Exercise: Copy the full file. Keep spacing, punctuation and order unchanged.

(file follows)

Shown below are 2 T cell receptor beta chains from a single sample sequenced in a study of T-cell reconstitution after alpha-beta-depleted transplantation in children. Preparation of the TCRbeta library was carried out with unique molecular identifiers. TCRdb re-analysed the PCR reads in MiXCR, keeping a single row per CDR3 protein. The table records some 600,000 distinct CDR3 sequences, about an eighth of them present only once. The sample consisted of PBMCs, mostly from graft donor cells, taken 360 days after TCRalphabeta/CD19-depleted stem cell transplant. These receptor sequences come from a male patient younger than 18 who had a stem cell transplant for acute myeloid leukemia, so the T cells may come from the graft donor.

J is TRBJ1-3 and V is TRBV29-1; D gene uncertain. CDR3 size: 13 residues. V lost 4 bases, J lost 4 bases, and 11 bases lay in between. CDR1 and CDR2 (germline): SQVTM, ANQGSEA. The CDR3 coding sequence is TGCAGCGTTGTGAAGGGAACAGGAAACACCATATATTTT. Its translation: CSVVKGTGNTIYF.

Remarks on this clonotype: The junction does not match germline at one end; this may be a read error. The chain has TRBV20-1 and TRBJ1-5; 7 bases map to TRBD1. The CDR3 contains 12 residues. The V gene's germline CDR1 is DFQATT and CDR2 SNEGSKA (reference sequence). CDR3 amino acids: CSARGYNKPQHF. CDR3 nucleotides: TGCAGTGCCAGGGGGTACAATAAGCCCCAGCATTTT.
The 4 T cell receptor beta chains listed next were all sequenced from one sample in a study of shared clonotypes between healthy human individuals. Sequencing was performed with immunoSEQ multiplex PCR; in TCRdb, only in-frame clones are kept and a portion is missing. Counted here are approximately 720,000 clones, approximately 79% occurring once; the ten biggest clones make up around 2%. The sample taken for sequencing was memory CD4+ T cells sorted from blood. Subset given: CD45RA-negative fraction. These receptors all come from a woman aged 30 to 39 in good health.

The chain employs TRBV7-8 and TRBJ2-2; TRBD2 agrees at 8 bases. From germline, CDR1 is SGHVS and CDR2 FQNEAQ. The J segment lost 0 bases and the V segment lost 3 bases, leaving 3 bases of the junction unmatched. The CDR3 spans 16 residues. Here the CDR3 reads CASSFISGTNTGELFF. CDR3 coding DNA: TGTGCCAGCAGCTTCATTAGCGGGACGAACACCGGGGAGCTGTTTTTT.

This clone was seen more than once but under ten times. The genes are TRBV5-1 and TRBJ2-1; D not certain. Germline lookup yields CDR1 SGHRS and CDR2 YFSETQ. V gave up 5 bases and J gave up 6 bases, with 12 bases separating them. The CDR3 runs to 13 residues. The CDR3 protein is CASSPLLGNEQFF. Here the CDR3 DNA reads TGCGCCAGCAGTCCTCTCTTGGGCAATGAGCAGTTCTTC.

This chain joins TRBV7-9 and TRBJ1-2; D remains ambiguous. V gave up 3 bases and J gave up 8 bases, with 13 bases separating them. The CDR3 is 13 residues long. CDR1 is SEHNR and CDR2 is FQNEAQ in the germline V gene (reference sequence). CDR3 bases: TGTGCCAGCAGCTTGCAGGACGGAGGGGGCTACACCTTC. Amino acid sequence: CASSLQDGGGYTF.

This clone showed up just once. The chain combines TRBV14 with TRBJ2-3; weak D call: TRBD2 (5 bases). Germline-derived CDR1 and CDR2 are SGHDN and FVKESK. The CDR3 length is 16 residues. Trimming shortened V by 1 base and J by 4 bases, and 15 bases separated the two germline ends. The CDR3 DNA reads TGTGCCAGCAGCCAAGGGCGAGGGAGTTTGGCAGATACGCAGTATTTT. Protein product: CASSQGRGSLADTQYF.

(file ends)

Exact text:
Shown below are 2 T cell receptor beta chains from a single sample sequenced in a study of T-cell reconstitution after alpha-beta-depleted transplantation in children. Preparation of the TCRbeta library was carried out with unique molecular identifiers. TCRdb re-analysed the PCR reads in MiXCR, keeping a single row per CDR3 protein. The table records some 600,000 distinct CDR3 sequences, about an eighth of them present only once. The sample consisted of PBMCs, mostly from graft donor cells, taken 360 days after TCRalphabeta/CD19-depleted stem cell transplant. These receptor sequences come from a male patient younger than 18 who had a stem cell transplant for acute myeloid leukemia, so the T cells may come from the graft donor.

J is TRBJ1-3 and V is TRBV29-1; D gene uncertain. CDR3 size: 13 residues. V lost 4 bases, J lost 4 bases, and 11 bases lay in between. CDR1 and CDR2 (germline): SQVTM, ANQGSEA. The CDR3 coding sequence is TGCAGCGTTGTGAAGGGAACAGGAAACACCATATATTTT. Its translation: CSVVKGTGNTIYF.

Remarks on this clonotype: The junction does not match germline at one end; this may be a read error. The chain has TRBV20-1 and TRBJ1-5; 7 bases map to TRBD1. The CDR3 contains 12 residues. The V gene's germline CDR1 is DFQATT and CDR2 SNEGSKA (reference sequence). CDR3 amino acids: CSARGYNKPQHF. CDR3 nucleotides: TGCAGTGCCAGGGGGTACAATAAGCCCCAGCATTTT.
The 4 T cell receptor beta chains listed next were all sequenced from one sample in a study of shared clonotypes between healthy human individuals. Sequencing was performed with immunoSEQ multiplex PCR; in TCRdb, only in-frame clones are kept and a portion is missing. Counted here are approximately 720,000 clones, approximately 79% occurring once; the ten biggest clones make up around 2%. The sample taken for sequencing was memory CD4+ T cells sorted from blood. Subset given: CD45RA-negative fraction. These receptors all come from a woman aged 30 to 39 in good health.

The chain employs TRBV7-8 and TRBJ2-2; TRBD2 agrees at 8 bases. From germline, CDR1 is SGHVS and CDR2 FQNEAQ. The J segment lost 0 bases and the V segment lost 3 bases, leaving 3 bases of the junction unmatched. The CDR3 spans 16 residues. Here the CDR3 reads CASSFISGTNTGELFF. CDR3 coding DNA: TGTGCCAGCAGCTTCATTAGCGGGACGAACACCGGGGAGCTGTTTTTT.

This clone was seen more than once but under ten times. The genes are TRBV5-1 and TRBJ2-1; D not certain. Germline lookup yields CDR1 SGHRS and CDR2 YFSETQ. V gave up 5 bases and J gave up 6 bases, with 12 bases separating them. The CDR3 runs to 13 residues. The CDR3 protein is CASSPLLGNEQFF. Here the CDR3 DNA reads TGCGCCAGCAGTCCTCTCTTGGGCAATGAGCAGTTCTTC.

This chain joins TRBV7-9 and TRBJ1-2; D remains ambiguous. V gave up 3 bases and J gave up 8 bases, with 13 bases separating them. The CDR3 is 13 residues long. CDR1 is SEHNR and CDR2 is FQNEAQ in the germline V gene (reference sequence). CDR3 bases: TGTGCCAGCAGCTTGCAGGACGGAGGGGGCTACACCTTC. Amino acid sequence: CASSLQDGGGYTF.

This clone showed up just once. The chain combines TRBV14 with TRBJ2-3; weak D call: TRBD2 (5 bases). Germline-derived CDR1 and CDR2 are SGHDN and FVKESK. The CDR3 length is 16 residues. Trimming shortened V by 1 base and J by 4 bases, and 15 bases separated the two germline ends. The CDR3 DNA reads TGTGCCAGCAGCCAAGGGCGAGGGAGTTTGGCAGATACGCAGTATTTT. Protein product: CASSQGRGSLADTQYF.